Going Passive Magnus?

Magnus Carlsen’s domination in online chess continued with yet another win at the Chessable Masters. The win was convincing, beating everybody 2-0 in matches, but only because the other players couldn’t use the chances they were given.

The one thing I noticed during these matches was that it appeared that Carlsen was affected more than necessary by the result in the match. In other words, when he was leading he would often play for a draw, which is fine as long as it’s done properly.

A good case for a proper playing for a draw is the 4th game of the tie-break of his World Championship match with Karjakin in 2016. He played a solid opening and kept control throughout the game.

A bad way to play for a draw is to go passive and “hope for the best.” Surprisingly, that is exactly what Carlsen was doing in his final match with Giri.

In the first match, needing a draw with White to win it, Carlsen played a very passive opening:

This tendency towards passivity was also shown in his choices of openings when he played with Black. For example, in the first game of the first match he went for a solid, yet passive Slav set-up a-la Tiviakov:

In the second match the tendency continued. After winning the first game in great style Carlsen switched to bunker-style in the others.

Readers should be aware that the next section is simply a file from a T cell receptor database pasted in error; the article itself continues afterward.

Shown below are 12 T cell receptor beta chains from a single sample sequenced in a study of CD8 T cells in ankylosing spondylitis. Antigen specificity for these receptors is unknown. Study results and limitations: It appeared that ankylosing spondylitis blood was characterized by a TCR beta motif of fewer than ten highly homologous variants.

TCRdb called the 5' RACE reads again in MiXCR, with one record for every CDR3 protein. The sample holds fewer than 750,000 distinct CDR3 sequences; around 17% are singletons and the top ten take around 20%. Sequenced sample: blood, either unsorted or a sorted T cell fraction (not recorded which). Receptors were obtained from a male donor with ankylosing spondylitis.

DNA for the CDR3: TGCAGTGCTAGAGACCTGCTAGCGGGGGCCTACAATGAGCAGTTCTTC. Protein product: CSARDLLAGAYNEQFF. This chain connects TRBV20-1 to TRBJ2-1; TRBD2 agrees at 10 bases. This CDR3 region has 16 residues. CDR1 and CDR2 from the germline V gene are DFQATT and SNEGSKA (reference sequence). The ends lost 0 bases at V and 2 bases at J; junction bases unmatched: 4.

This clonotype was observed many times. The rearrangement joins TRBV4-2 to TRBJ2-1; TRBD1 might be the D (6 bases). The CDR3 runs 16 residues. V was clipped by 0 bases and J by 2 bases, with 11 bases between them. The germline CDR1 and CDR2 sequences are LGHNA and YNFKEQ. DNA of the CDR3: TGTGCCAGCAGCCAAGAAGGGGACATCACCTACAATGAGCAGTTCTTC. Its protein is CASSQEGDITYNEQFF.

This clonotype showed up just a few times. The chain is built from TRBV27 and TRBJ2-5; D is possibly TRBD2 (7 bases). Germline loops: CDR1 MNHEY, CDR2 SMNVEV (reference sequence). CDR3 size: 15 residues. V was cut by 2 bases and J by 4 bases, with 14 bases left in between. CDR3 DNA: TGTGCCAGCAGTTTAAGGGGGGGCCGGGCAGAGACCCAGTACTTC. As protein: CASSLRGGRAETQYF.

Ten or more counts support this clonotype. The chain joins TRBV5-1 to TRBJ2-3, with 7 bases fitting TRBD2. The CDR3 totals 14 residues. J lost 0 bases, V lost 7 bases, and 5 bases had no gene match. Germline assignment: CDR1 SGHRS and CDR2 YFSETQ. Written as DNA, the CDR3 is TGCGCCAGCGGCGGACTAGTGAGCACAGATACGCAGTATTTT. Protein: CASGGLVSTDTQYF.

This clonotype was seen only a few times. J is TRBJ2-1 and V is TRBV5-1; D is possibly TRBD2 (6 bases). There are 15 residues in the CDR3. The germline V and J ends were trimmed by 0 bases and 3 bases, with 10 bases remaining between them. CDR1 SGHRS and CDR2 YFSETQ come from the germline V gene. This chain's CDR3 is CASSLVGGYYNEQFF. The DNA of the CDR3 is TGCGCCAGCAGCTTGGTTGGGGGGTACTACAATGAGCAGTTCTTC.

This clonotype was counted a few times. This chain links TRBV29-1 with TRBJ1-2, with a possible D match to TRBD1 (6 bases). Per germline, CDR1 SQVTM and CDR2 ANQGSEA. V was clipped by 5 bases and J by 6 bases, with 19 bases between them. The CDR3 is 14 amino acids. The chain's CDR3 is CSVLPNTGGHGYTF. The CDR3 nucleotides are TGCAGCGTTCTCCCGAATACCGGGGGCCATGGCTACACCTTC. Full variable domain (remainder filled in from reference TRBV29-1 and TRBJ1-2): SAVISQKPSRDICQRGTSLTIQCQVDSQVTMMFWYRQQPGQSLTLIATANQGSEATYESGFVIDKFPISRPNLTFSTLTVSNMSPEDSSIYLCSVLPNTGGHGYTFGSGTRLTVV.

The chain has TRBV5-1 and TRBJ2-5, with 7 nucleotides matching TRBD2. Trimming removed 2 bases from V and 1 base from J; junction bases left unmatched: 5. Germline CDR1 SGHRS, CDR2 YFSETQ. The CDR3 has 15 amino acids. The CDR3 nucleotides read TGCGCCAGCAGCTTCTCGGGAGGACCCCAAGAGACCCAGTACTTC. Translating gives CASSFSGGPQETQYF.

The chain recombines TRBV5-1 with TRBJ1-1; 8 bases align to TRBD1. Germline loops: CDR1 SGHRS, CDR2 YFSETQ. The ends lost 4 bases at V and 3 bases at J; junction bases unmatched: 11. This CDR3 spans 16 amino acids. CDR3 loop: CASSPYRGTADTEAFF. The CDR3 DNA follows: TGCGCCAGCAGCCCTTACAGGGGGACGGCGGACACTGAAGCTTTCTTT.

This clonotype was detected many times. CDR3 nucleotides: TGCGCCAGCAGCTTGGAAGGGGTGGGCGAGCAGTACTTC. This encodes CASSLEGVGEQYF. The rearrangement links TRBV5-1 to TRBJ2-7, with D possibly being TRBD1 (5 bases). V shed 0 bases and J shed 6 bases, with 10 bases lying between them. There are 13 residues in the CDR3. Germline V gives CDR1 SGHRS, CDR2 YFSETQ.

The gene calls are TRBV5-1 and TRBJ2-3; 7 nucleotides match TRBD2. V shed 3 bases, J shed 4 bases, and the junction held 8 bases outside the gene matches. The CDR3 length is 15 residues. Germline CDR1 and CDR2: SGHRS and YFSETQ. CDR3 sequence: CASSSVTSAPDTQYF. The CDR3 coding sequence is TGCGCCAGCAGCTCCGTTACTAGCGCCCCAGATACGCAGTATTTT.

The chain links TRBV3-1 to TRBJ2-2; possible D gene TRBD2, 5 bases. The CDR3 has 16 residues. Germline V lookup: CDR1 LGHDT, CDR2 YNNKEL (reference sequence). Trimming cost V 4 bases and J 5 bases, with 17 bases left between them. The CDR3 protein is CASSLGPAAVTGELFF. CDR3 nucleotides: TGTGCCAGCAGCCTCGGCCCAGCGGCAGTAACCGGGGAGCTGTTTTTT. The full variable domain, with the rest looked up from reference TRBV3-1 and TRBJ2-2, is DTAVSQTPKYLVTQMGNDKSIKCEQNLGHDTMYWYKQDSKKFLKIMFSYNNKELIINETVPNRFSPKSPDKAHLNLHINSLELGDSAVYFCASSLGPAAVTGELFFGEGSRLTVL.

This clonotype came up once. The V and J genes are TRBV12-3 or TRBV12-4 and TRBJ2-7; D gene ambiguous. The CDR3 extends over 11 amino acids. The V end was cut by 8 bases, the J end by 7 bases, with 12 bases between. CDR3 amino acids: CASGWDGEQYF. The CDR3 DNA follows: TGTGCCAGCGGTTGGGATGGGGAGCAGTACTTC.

In the third game he went for the English Opening and after 16 moves he was already slightly worse.

To his credit, Carlsen successfully managed to defend the passive position by setting up a fortress in the end.

The worst case was the last game of the match. Again needing a draw to win the match and the tournament Carlsen went for a very passive choice. It was his preparation until this point at least (he said that the move 18…a5 was in his files), but what puzzles me is why would he voluntarily go for this position?

Black’s last move was 18…a5

Even if Black is objectively fine here (which I doubt, though I’m sure Peter Heine did his work), why would anybody want to play in this manner, giving White all he wants and needs. Even more so, why play this when needing a draw?

Carlsen was outplayed and dead lost in this game, but thanks to a 1-move blunder by Giri he saved the game and won the match and the tournament.

It is quite possible that Carlsen is testing various strategies in these matches to see if he can get away with them. I am also pretty certain that he would never play like this in a high-stakes OTB game. Still, seeing him go passive like is a strange sight.

Alex Colovic
A professional player, coach and blogger. Grandmaster since 2013.
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